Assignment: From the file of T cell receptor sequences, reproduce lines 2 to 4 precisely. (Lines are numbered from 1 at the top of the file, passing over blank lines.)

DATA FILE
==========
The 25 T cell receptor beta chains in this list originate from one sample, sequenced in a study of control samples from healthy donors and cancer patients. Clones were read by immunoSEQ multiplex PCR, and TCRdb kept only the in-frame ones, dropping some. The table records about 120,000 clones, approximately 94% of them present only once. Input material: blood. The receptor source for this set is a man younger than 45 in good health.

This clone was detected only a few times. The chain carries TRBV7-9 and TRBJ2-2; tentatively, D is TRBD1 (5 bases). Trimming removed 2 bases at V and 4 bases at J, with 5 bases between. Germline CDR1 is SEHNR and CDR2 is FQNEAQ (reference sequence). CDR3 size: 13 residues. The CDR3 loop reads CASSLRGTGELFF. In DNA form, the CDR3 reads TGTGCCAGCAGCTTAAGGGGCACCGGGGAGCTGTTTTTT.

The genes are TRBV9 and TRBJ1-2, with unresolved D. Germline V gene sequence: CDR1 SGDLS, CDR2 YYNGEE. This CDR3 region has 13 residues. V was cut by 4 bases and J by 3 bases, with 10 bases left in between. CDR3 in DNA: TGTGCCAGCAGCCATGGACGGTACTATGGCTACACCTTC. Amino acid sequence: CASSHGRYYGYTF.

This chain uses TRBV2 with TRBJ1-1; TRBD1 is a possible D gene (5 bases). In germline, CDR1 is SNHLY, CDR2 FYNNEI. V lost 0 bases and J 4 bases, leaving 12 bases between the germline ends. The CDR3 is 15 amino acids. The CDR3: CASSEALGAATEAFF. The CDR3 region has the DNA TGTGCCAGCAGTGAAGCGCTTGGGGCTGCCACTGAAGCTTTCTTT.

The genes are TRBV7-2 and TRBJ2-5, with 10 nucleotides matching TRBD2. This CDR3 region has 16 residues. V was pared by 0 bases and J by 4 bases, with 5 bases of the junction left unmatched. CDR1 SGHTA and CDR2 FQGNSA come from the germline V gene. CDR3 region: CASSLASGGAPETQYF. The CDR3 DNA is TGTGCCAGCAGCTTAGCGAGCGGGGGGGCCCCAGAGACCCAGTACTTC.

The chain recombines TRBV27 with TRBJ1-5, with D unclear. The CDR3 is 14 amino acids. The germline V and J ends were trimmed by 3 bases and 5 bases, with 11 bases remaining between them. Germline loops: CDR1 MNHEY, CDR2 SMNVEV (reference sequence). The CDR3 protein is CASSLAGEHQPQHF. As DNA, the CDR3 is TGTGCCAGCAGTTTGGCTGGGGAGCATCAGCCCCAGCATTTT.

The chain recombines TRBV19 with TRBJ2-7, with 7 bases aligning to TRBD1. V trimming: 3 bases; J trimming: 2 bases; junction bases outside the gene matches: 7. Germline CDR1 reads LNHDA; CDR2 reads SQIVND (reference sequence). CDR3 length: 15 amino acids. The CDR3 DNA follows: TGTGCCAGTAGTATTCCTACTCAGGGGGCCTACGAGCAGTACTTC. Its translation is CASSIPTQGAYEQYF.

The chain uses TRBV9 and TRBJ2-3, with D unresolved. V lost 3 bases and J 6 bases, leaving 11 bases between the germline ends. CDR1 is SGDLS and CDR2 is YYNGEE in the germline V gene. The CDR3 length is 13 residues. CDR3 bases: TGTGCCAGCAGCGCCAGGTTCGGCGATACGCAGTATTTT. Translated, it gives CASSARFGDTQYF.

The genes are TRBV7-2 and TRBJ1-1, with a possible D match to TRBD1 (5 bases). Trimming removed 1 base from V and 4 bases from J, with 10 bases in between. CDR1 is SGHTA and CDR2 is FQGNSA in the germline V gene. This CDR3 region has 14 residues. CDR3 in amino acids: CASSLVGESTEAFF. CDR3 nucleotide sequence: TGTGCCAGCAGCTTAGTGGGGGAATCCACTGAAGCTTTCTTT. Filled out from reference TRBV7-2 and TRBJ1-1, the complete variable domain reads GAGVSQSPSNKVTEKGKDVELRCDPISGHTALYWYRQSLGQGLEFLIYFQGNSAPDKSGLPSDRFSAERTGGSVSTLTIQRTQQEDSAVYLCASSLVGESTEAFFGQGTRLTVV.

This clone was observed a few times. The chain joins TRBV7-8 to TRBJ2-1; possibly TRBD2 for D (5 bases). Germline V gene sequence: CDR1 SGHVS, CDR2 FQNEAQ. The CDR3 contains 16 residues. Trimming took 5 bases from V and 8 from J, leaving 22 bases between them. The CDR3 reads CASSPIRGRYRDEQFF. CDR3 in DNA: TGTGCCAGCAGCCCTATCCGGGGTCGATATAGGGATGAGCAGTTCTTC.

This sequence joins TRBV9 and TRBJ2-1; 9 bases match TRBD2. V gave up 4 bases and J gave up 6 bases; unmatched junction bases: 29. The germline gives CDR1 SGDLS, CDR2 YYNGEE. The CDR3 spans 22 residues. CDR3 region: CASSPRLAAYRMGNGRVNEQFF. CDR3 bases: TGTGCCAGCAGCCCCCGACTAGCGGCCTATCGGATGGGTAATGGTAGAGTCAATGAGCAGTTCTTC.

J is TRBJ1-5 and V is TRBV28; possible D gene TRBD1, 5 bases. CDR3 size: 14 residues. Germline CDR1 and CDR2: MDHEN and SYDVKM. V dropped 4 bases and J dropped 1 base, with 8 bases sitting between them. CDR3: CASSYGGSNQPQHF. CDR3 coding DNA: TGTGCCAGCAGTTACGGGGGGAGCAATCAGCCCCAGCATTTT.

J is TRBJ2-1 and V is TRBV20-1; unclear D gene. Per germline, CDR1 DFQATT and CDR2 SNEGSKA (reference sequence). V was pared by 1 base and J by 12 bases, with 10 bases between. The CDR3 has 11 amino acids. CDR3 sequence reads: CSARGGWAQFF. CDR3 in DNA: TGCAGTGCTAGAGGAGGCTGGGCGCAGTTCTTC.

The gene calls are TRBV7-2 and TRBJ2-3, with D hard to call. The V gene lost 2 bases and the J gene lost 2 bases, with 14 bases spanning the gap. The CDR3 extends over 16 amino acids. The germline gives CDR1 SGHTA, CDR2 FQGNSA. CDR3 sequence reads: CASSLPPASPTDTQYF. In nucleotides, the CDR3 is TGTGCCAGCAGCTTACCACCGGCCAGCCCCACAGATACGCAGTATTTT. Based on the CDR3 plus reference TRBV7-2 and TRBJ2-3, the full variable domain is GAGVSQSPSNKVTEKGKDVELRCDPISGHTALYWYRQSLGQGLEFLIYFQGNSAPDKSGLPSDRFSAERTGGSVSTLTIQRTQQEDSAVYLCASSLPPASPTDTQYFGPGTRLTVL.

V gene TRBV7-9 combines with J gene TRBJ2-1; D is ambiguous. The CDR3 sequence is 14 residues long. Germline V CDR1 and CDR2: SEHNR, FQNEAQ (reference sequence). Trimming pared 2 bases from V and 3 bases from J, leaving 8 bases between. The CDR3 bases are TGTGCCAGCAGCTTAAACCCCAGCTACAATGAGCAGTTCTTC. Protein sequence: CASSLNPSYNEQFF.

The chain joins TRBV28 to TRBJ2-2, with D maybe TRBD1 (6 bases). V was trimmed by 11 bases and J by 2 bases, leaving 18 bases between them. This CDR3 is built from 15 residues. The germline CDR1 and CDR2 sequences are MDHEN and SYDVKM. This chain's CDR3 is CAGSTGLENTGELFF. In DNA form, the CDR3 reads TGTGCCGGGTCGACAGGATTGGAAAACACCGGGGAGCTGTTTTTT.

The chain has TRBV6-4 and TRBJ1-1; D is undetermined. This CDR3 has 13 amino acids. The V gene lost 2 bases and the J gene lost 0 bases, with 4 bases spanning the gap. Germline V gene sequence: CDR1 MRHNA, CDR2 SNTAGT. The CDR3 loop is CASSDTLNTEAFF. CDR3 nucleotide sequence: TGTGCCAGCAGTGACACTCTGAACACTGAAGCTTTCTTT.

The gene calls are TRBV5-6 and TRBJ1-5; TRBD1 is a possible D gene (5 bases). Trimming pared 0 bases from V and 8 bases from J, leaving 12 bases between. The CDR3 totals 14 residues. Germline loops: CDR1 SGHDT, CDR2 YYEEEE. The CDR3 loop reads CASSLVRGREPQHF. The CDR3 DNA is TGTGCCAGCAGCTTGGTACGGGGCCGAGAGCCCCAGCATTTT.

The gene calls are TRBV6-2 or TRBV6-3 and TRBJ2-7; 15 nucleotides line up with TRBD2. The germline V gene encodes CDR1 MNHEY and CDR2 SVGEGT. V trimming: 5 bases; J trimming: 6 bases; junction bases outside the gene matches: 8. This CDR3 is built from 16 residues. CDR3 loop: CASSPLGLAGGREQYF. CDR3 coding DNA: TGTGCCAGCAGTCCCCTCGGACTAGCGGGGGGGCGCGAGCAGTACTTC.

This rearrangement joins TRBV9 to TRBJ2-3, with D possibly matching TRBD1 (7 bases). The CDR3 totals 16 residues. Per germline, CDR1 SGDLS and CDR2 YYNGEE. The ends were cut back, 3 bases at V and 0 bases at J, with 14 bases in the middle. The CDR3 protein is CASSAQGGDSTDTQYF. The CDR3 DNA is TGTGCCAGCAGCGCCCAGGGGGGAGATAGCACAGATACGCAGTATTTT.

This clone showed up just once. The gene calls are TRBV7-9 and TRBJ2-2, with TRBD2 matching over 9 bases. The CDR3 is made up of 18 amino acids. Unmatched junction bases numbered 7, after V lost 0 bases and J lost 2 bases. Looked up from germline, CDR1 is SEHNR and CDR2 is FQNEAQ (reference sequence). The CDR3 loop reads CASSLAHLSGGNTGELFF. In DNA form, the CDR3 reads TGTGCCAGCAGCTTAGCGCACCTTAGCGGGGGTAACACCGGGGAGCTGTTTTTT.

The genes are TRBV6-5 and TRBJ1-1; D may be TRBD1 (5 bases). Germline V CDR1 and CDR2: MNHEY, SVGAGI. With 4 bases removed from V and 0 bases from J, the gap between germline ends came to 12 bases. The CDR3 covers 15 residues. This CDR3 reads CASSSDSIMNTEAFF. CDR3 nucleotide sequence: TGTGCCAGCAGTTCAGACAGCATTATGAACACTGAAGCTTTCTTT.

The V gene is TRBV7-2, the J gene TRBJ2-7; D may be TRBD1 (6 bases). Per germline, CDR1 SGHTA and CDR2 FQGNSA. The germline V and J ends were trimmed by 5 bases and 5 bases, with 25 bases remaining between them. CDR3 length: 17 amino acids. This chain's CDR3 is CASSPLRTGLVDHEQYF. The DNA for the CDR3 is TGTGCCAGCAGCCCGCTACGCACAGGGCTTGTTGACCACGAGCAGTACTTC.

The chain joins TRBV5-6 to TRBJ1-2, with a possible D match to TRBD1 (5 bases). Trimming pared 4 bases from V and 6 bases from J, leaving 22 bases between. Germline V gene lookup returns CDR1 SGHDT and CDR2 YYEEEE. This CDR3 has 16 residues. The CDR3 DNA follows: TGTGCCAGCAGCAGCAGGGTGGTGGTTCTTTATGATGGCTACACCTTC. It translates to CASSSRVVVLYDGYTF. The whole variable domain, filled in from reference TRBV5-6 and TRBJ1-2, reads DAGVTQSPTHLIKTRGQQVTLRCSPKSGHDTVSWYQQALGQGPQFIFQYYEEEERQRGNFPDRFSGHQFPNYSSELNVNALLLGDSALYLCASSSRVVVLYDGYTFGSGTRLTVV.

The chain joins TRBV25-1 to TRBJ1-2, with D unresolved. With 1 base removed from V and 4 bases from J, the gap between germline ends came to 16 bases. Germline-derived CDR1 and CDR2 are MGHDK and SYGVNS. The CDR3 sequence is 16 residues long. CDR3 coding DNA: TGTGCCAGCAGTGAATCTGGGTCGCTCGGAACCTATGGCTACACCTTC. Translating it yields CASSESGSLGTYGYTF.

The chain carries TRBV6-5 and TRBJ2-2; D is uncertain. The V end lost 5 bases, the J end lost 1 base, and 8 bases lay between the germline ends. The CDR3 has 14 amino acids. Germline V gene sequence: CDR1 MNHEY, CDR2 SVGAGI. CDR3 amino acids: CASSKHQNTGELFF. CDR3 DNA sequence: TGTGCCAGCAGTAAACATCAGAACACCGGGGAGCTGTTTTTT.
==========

This clone was detected only a few times. The chain carries TRBV7-9 and TRBJ2-2; tentatively, D is TRBD1 (5 bases). Trimming removed 2 bases at V and 4 bases at J, with 5 bases between. Germline CDR1 is SEHNR and CDR2 is FQNEAQ (reference sequence). CDR3 size: 13 residues. The CDR3 loop reads CASSLRGTGELFF. In DNA form, the CDR3 reads TGTGCCAGCAGCTTAAGGGGCACCGGGGAGCTGTTTTTT.

The genes are TRBV9 and TRBJ1-2, with unresolved D. Germline V gene sequence: CDR1 SGDLS, CDR2 YYNGEE. This CDR3 region has 13 residues. V was cut by 4 bases and J by 3 bases, with 10 bases left in between. CDR3 in DNA: TGTGCCAGCAGCCATGGACGGTACTATGGCTACACCTTC. Amino acid sequence: CASSHGRYYGYTF.

This chain uses TRBV2 with TRBJ1-1; TRBD1 is a possible D gene (5 bases). In germline, CDR1 is SNHLY, CDR2 FYNNEI. V lost 0 bases and J 4 bases, leaving 12 bases between the germline ends. The CDR3 is 15 amino acids. The CDR3: CASSEALGAATEAFF. The CDR3 region has the DNA TGTGCCAGCAGTGAAGCGCTTGGGGCTGCCACTGAAGCTTTCTTT.